I often hear discussion about how often developers should commit their work to the central repository. Some say that you should only commit when you’re next ‘release’ is ready. Others say that you should commit every change you make in your code. There are even people who say you should commit your changes only at the end of the day.
All wrong! There is no such thing as ‘the way’, but there is a thing called best practice and that’s what I want to talk to you about. How often and what should you commit to your Subversion repository.
Actually, it’s quite simple. If you use a tool like Trac or any other ticketing tracking system you have already got a great starting point (given, of course, that you add ‘things you need to do’ to your tracker).
I split my development activities into small atomic actions. Normally these actions take up a few minutes to an hour of your time. Besides the fact that these atomic actions are managable, they also give you a sense of satisfaction because you can complete quite a few of these smaller actions every day.
All right. You have these atomic actions. I grab my code, perform the atomic actions and when it succeeds, I comment my changes back to Subversion. This always closes a ticket in my Trac system and most of the time refences the ‘big picture’ ticket.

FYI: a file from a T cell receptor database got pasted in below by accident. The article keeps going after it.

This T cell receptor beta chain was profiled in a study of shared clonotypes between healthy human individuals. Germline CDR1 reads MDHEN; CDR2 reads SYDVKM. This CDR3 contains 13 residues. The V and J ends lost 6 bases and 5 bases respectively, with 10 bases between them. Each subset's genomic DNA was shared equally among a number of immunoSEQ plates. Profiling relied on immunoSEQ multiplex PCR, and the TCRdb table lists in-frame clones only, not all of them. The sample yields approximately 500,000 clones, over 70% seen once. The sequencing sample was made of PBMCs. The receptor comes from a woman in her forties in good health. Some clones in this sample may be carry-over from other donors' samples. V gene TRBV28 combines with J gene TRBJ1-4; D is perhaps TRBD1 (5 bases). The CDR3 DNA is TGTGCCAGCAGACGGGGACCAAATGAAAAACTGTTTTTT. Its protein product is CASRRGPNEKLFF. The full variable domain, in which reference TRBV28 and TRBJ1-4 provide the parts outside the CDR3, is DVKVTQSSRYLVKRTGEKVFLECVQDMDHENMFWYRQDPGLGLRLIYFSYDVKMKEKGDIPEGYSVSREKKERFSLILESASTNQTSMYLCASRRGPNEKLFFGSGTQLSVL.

Here’s what I mean.
Big picture ticket: “Create an accounting system for users”
Atomic Action ticket: “Create and customize the user model and unit tests” Atomic Action ticket: “Install acts_as_authenticated plugin”
So, I start with my code and first I install the acts_as_authenticated plugin. Great. Commit that. This takes a few minutes at the most.
Next, I create and customize the user model and unit tests. When that’s done, I commit my changes again. As you can see, I’ve already closed two tickets (and got that warm satisfactory feeling).
Okay, you get the picture. Why would you work like this? Subversion allows you to keep track of changes in your code, but it doesn’t force you on how ofter or when you track changes.
The most logical way of keeping track of changes is atomic actions. If you decide later that you don’t want the installed version of the acts_as_authenticated plugin, but a later release. You can see what files were added when you installed the plugin.
By using atomic actions you create atomic changesets in Subversion. This way you can easily jump between different states (revisions) of you code without breaking things. It keeps your code working and it allows you to easily track changes you made and to what purpose.
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